Let’s face it – 2020 has been a strange year.
But God was not surprised by all the events that have happened.
Would you join me in a four-week countdown to Thanksgiving?
When we stop for a moment, we realize we have much to be thankful for.
Now Jesus was praying in a certain place, and when he finished, one of his disciples said to him, “Lord, teach us to pray, as John taught his disciples.”(Luke 11:1, English Standard Version)
I am thankful for the opportunity to pray.
So what does it mean to pray? The Oxford Dictionary generically defines prayer as “a solemn request for help or expression of thanks addressed to God or an object of worship.”
As good as that definition might be, it still feels very transactional, cold, impersonal, and lacking life.
So what would I offer as a better definition?
Prayer, in my mind, is simply talking with God.
Yes, we can ask God for help, and express our thanks to God. But God invites us to do these things in relationship to Him and with Him, not just as an arms-length, impersonal transaction with Him.
And prayer in a context of relationship with God feels like life.
This definition also opens the possibility of God talking with us. Often we can hear God through His Word, as we read His book, the Bible. Other times, we sense God’s leading deep in our souls, as He prompts us to take a particular action such as pray for someone else, or to help someone in need, or take a step of faith in our family or work or community.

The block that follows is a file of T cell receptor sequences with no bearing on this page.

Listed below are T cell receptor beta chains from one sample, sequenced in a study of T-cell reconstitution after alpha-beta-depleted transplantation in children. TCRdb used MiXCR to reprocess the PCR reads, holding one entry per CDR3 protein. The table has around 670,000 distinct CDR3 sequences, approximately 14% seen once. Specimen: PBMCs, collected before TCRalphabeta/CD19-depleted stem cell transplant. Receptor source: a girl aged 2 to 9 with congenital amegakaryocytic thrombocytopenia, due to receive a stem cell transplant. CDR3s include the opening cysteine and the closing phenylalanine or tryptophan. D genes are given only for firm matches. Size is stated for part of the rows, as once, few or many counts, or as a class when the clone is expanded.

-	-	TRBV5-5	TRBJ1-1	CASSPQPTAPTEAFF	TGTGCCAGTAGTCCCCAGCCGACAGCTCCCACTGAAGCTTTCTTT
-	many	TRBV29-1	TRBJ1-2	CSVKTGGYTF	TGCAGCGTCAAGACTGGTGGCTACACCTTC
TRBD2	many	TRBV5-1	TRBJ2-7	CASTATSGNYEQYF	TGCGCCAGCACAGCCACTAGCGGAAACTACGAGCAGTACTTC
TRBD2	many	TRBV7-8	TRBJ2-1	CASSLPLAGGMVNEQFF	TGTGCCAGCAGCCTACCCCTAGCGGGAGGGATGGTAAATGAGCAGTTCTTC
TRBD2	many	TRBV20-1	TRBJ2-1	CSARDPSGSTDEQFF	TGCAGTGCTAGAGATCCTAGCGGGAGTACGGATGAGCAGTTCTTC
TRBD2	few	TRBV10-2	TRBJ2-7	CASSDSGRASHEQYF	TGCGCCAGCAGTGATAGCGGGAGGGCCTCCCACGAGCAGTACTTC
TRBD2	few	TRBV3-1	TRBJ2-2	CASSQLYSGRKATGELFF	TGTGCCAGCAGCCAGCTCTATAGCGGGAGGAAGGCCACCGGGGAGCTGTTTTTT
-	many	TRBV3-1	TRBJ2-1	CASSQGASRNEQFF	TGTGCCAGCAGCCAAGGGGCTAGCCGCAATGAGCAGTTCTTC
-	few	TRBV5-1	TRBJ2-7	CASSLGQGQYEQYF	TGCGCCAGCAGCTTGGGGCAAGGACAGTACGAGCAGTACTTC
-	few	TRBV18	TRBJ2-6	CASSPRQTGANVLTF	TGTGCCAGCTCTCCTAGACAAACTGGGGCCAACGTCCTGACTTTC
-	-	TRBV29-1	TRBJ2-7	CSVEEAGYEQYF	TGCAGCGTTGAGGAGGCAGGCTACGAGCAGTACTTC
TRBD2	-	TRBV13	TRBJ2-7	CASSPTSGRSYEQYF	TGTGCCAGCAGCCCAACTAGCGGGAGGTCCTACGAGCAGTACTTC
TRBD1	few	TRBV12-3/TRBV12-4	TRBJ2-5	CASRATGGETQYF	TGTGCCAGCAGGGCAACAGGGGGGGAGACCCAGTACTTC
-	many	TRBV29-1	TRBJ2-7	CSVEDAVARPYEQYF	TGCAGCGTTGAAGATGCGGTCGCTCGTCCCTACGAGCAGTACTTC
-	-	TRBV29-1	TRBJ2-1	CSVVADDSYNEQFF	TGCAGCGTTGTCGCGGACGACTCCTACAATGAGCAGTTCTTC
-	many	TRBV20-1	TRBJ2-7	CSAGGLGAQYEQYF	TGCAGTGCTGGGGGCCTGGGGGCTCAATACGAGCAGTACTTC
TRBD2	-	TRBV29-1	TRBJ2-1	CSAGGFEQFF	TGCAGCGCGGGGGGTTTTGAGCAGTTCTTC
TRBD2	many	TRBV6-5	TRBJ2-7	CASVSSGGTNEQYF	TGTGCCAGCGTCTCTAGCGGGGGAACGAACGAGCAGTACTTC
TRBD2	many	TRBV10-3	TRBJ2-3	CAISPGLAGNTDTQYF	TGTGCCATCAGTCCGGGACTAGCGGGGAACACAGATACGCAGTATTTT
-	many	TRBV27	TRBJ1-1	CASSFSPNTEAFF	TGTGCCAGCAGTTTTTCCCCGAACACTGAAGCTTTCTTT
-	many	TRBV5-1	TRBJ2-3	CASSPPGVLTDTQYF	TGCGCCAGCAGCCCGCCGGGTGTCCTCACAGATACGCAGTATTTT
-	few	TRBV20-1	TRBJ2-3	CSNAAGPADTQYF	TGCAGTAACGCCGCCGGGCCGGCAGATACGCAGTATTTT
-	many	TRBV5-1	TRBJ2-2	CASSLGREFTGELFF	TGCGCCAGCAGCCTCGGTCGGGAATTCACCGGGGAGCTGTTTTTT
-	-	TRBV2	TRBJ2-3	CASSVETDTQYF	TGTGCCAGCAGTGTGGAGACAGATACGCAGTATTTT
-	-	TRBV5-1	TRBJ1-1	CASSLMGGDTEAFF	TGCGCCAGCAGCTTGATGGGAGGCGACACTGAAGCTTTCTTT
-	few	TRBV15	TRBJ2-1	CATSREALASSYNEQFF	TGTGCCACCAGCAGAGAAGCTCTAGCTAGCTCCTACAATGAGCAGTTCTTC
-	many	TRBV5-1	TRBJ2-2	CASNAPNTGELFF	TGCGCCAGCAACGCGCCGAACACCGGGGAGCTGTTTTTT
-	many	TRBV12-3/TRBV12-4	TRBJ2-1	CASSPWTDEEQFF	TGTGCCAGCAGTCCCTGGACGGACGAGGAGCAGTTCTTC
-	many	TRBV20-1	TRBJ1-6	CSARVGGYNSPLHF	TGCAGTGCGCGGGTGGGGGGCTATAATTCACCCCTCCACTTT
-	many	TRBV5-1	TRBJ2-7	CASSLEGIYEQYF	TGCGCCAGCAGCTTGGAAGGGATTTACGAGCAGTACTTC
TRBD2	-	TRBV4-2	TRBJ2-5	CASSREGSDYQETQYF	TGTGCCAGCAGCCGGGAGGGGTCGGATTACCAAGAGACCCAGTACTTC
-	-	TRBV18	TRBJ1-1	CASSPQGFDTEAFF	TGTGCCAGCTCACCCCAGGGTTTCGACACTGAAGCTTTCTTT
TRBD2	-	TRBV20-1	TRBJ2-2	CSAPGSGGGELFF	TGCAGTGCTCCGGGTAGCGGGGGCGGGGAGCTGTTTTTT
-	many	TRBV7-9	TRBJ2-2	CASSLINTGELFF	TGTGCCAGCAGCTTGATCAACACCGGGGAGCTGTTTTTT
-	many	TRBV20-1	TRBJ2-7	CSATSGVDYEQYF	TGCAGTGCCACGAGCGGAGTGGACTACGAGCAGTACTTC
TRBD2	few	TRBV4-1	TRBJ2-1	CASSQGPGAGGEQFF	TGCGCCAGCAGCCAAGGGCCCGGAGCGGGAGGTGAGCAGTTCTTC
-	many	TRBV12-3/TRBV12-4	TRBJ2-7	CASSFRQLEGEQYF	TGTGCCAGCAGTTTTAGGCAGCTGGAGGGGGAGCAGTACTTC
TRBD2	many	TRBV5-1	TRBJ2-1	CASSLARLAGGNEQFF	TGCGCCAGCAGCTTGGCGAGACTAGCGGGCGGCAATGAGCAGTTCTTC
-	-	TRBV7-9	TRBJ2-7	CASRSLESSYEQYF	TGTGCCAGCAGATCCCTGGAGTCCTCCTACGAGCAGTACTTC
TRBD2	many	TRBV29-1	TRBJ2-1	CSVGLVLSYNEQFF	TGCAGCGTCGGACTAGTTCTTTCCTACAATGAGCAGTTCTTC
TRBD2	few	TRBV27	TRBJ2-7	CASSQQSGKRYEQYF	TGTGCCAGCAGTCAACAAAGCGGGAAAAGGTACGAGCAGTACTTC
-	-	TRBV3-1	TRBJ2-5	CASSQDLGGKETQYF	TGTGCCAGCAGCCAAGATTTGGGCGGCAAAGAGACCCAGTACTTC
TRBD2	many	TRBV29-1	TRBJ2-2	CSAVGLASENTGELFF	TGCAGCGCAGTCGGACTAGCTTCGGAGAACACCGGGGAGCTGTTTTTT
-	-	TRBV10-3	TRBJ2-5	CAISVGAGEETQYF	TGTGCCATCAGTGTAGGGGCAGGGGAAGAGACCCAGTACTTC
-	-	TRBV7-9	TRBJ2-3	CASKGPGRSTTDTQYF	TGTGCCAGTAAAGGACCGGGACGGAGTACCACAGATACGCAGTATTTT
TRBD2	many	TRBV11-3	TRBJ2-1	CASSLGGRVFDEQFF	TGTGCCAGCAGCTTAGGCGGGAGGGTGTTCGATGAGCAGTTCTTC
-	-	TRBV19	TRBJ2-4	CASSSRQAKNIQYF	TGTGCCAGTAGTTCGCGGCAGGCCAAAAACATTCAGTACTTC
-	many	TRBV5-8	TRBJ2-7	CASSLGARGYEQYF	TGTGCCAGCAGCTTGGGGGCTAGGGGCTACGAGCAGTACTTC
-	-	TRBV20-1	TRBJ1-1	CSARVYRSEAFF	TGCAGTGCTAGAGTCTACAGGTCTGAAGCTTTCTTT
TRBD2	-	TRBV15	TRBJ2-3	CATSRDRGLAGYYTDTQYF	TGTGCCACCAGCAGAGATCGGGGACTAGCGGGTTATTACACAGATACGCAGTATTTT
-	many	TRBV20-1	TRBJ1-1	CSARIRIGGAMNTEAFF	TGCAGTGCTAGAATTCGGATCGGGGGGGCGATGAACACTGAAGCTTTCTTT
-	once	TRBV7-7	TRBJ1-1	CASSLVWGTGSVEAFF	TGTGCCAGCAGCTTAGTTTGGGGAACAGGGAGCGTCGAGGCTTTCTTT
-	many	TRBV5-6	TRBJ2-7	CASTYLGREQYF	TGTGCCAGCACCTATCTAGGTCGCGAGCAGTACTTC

One of the great things about prayer is that we can talk with God anywhere we are. Luke is careful to not call out where Jesus was when the disciples approached Him after he had finished praying. He may have been at the local church (synagogue), or in the Mount of Olives (where He often went to pray). Or Jesus may have been walking from one town to another, or in His room where they were staying. Frankly, the place does not matter.
So what did Jesus’ disciples see in Jesus that prompted one of them to approach Jesus and ask Him to teach them to pray? They saw a vibrant relationship between Jesus and His Father that they did not have, and they longed for that same thing.
And Jesus gladly taught them what we commonly call “The Lord’s Prayer” as His model for prayer:
2 Jesus said, “This is how you should pray:(Luke 11:2-4, New Living Translation)
“Father, may your name be kept holy.
May your Kingdom come soon.
3 Give us each day the food we need,
4 and forgive us our sins,
as we forgive those who sin against us.
And don’t let us yield to temptation.”
What a great model for Jesus’ disciples, and for us!
Here is another paraphrase of today’s passage that may encourage you:
One day Jesus was in a place talking with God. When he had finished, one of his disciples said to him, `Lord, teach us to talk with God as John taught his disciples.’(Luke 11:1, Worldwide English New Testament)
Lord, thank You for the privilege of approaching You in prayer. You are the ruler of the universe, and yet, You know us by name, and desire to be in relationship with us.
Lord, thank You that You long to hear us express what is on our hearts. You already know our thoughts, but You love to hear us say them. Thank You that nothing is too big or too small for You to hear about.
And Lord, thank You that You answer our prayers. And thank You, Lord, that You don’t always answer according to what we ask, because sometimes I am selfish or don’t know what is good for me. Thank You for always desiring the best for me, and protecting me from myself when needed.
Jesus, thank You for the example prayer that You taught Your disciples, and us. May we live into our relationship with You more fully.
Learning to walk with God more deeply through prayer,